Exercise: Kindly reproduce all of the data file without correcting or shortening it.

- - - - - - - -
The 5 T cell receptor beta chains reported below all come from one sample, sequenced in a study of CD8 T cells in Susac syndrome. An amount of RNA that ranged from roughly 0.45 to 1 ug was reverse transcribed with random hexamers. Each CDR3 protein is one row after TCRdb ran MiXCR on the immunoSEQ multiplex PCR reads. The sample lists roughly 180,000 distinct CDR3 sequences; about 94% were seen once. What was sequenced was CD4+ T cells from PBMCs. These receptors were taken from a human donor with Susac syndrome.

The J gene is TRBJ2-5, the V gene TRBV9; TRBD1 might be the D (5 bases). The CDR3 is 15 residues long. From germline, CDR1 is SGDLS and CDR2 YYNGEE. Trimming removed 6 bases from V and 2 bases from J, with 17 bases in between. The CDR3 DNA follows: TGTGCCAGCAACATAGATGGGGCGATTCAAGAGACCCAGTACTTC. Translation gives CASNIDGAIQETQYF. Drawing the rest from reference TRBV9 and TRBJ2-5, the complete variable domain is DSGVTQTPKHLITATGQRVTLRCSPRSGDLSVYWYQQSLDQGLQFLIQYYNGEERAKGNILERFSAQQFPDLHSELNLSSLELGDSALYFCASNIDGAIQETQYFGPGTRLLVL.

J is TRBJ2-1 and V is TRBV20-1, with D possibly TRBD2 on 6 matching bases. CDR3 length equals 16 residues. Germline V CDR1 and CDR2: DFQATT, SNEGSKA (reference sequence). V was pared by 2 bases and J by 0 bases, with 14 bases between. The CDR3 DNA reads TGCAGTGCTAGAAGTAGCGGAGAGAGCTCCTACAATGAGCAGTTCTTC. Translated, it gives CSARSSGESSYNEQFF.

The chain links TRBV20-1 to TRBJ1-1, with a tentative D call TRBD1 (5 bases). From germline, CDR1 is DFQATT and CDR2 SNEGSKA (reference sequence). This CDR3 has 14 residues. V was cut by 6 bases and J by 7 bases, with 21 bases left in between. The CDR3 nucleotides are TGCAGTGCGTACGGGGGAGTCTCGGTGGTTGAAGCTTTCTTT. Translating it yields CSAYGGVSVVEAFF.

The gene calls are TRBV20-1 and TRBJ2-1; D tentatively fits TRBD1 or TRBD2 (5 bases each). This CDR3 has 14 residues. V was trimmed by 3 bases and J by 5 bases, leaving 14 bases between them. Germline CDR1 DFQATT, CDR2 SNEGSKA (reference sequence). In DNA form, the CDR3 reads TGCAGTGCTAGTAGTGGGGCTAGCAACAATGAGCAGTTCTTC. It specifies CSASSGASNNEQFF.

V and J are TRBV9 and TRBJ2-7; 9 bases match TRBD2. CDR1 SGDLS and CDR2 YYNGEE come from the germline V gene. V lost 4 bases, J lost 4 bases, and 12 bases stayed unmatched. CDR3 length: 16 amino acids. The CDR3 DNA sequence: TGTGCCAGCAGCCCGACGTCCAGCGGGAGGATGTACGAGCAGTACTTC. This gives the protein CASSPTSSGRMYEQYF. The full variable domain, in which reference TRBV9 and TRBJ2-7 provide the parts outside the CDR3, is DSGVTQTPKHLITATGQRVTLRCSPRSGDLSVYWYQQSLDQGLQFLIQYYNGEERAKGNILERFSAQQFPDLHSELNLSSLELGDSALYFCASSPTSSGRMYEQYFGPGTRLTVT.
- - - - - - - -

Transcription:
The 5 T cell receptor beta chains reported below all come from one sample, sequenced in a study of CD8 T cells in Susac syndrome. An amount of RNA that ranged from roughly 0.45 to 1 ug was reverse transcribed with random hexamers. Each CDR3 protein is one row after TCRdb ran MiXCR on the immunoSEQ multiplex PCR reads. The sample lists roughly 180,000 distinct CDR3 sequences; about 94% were seen once. What was sequenced was CD4+ T cells from PBMCs. These receptors were taken from a human donor with Susac syndrome.

The J gene is TRBJ2-5, the V gene TRBV9; TRBD1 might be the D (5 bases). The CDR3 is 15 residues long. From germline, CDR1 is SGDLS and CDR2 YYNGEE. Trimming removed 6 bases from V and 2 bases from J, with 17 bases in between. The CDR3 DNA follows: TGTGCCAGCAACATAGATGGGGCGATTCAAGAGACCCAGTACTTC. Translation gives CASNIDGAIQETQYF. Drawing the rest from reference TRBV9 and TRBJ2-5, the complete variable domain is DSGVTQTPKHLITATGQRVTLRCSPRSGDLSVYWYQQSLDQGLQFLIQYYNGEERAKGNILERFSAQQFPDLHSELNLSSLELGDSALYFCASNIDGAIQETQYFGPGTRLLVL.

J is TRBJ2-1 and V is TRBV20-1, with D possibly TRBD2 on 6 matching bases. CDR3 length equals 16 residues. Germline V CDR1 and CDR2: DFQATT, SNEGSKA (reference sequence). V was pared by 2 bases and J by 0 bases, with 14 bases between. The CDR3 DNA reads TGCAGTGCTAGAAGTAGCGGAGAGAGCTCCTACAATGAGCAGTTCTTC. Translated, it gives CSARSSGESSYNEQFF.

The chain links TRBV20-1 to TRBJ1-1, with a tentative D call TRBD1 (5 bases). From germline, CDR1 is DFQATT and CDR2 SNEGSKA (reference sequence). This CDR3 has 14 residues. V was cut by 6 bases and J by 7 bases, with 21 bases left in between. The CDR3 nucleotides are TGCAGTGCGTACGGGGGAGTCTCGGTGGTTGAAGCTTTCTTT. Translating it yields CSAYGGVSVVEAFF.

The gene calls are TRBV20-1 and TRBJ2-1; D tentatively fits TRBD1 or TRBD2 (5 bases each). This CDR3 has 14 residues. V was trimmed by 3 bases and J by 5 bases, leaving 14 bases between them. Germline CDR1 DFQATT, CDR2 SNEGSKA (reference sequence). In DNA form, the CDR3 reads TGCAGTGCTAGTAGTGGGGCTAGCAACAATGAGCAGTTCTTC. It specifies CSASSGASNNEQFF.

V and J are TRBV9 and TRBJ2-7; 9 bases match TRBD2. CDR1 SGDLS and CDR2 YYNGEE come from the germline V gene. V lost 4 bases, J lost 4 bases, and 12 bases stayed unmatched. CDR3 length: 16 amino acids. The CDR3 DNA sequence: TGTGCCAGCAGCCCGACGTCCAGCGGGAGGATGTACGAGCAGTACTTC. This gives the protein CASSPTSSGRMYEQYF. The full variable domain, in which reference TRBV9 and TRBJ2-7 provide the parts outside the CDR3, is DSGVTQTPKHLITATGQRVTLRCSPRSGDLSVYWYQQSLDQGLQFLIQYYNGEERAKGNILERFSAQQFPDLHSELNLSSLELGDSALYFCASSPTSSGRMYEQYFGPGTRLTVT.